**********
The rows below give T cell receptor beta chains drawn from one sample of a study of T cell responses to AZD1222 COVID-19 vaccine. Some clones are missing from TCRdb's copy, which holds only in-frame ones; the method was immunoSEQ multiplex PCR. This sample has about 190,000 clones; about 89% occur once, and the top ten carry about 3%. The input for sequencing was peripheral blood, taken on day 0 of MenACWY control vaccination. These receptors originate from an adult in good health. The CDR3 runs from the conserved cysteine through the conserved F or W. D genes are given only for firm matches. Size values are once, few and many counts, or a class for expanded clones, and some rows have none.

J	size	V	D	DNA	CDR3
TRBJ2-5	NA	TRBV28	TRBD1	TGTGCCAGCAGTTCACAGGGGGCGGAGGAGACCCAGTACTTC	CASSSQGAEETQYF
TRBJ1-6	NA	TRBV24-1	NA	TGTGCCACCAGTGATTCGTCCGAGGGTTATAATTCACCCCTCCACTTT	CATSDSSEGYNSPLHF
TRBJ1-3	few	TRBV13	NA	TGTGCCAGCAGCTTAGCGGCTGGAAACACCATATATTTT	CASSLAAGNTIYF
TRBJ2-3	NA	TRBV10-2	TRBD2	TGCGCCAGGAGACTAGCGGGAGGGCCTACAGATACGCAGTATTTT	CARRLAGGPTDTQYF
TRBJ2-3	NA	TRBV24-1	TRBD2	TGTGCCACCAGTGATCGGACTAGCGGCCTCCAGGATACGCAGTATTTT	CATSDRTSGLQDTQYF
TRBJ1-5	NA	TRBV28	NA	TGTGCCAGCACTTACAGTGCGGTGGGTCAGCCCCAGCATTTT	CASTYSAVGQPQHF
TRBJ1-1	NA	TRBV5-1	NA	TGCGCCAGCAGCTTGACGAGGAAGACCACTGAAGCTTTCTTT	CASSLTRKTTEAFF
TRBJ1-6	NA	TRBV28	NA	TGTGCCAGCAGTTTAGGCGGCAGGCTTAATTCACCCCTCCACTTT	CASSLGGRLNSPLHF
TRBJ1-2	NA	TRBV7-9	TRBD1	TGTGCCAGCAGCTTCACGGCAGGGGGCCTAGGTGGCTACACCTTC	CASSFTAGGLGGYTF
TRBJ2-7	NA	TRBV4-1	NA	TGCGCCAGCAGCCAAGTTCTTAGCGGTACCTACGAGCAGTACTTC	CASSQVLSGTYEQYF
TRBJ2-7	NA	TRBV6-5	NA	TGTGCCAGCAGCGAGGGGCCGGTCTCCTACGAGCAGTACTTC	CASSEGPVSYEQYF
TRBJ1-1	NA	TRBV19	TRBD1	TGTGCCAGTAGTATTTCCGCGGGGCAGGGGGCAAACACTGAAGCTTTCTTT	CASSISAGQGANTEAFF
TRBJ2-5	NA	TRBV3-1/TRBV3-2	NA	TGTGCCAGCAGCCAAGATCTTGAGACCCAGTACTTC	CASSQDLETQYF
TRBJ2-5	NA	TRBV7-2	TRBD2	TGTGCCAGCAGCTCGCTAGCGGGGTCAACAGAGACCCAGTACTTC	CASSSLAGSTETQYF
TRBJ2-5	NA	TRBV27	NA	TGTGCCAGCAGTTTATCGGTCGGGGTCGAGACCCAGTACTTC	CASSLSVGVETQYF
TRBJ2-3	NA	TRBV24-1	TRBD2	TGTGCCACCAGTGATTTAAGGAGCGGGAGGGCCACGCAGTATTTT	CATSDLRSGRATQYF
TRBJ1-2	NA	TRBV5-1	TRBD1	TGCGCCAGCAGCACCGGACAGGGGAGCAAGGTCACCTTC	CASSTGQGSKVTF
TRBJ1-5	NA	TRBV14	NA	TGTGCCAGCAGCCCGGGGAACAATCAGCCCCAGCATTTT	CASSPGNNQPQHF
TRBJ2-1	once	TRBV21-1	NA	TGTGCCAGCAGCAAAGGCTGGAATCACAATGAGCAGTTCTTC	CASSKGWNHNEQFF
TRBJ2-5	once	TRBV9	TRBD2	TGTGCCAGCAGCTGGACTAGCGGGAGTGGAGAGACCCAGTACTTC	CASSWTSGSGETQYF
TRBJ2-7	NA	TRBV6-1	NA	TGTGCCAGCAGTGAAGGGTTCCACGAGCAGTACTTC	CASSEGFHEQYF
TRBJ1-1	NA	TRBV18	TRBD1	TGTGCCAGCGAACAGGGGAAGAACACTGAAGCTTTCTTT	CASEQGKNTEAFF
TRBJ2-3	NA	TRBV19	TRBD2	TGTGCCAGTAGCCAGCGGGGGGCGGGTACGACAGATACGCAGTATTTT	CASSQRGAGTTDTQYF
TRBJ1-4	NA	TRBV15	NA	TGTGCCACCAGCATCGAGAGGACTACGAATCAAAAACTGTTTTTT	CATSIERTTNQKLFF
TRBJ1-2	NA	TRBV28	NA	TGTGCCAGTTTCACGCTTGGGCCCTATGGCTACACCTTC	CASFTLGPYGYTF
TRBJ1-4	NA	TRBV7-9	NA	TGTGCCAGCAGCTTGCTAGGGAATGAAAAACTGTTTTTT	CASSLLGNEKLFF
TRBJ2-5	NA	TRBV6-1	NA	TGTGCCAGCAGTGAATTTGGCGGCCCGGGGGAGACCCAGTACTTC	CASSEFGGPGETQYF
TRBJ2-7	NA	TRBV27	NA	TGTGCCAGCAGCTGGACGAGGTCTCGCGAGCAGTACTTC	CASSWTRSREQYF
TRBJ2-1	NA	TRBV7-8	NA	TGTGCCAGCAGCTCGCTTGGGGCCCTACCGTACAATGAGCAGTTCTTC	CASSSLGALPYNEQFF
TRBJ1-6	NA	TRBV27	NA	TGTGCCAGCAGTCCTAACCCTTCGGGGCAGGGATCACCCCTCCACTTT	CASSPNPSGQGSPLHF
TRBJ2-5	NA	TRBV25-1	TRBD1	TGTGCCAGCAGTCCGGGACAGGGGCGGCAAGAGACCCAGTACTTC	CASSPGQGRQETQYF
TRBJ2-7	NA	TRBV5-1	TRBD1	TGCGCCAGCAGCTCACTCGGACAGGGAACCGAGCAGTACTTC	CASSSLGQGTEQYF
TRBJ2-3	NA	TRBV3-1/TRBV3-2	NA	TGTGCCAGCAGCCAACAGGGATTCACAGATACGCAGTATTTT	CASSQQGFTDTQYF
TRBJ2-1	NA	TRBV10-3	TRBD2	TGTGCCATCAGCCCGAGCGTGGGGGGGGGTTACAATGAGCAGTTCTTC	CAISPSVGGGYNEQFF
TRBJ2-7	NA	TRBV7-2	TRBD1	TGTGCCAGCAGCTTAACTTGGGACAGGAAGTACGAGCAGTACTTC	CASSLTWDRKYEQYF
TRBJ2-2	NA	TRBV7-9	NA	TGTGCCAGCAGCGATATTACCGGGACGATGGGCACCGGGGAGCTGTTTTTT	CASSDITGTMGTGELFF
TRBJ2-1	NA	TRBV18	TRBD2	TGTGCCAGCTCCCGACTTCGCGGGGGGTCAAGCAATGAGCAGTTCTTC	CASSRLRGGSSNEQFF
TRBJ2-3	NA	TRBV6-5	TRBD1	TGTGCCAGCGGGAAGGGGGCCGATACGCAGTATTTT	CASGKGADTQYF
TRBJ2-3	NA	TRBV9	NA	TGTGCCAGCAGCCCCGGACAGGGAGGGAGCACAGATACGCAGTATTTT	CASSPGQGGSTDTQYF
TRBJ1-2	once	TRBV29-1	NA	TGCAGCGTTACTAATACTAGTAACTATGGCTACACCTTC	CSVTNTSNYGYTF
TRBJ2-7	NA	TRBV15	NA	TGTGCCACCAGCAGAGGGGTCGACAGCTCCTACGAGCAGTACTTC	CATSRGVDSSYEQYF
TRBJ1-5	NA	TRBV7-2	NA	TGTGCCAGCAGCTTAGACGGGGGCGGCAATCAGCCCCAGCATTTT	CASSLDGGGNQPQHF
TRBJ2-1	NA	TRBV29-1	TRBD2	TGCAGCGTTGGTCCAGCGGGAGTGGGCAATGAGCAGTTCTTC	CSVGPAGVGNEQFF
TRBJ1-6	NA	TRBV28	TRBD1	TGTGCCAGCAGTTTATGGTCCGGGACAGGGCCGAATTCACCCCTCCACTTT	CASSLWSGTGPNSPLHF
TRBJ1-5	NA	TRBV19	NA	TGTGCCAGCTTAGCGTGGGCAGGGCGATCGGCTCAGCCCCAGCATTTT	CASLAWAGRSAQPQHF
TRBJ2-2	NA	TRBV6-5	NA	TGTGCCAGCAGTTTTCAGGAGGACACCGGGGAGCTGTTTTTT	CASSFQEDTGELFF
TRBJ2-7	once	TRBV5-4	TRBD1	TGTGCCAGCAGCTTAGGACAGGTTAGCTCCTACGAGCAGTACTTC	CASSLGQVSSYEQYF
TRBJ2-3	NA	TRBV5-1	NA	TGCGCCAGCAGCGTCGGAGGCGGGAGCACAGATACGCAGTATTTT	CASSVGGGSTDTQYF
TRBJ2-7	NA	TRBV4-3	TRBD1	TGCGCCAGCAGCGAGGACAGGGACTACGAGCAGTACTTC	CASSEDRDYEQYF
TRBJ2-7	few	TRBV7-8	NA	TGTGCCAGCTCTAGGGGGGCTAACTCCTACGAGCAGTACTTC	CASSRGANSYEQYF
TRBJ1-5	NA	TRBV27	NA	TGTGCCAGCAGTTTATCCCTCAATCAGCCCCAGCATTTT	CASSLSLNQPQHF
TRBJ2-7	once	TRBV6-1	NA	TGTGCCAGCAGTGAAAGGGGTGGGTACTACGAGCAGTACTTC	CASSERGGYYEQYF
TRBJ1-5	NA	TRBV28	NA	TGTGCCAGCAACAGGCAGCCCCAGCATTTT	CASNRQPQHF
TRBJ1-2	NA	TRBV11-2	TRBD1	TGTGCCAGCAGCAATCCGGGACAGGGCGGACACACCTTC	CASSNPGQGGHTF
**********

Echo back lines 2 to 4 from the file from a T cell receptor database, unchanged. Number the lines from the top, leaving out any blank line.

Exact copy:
J	size	V	D	DNA	CDR3
TRBJ2-5	NA	TRBV28	TRBD1	TGTGCCAGCAGTTCACAGGGGGCGGAGGAGACCCAGTACTTC	CASSSQGAEETQYF
TRBJ1-6	NA	TRBV24-1	NA	TGTGCCACCAGTGATTCGTCCGAGGGTTATAATTCACCCCTCCACTTT	CATSDSSEGYNSPLHF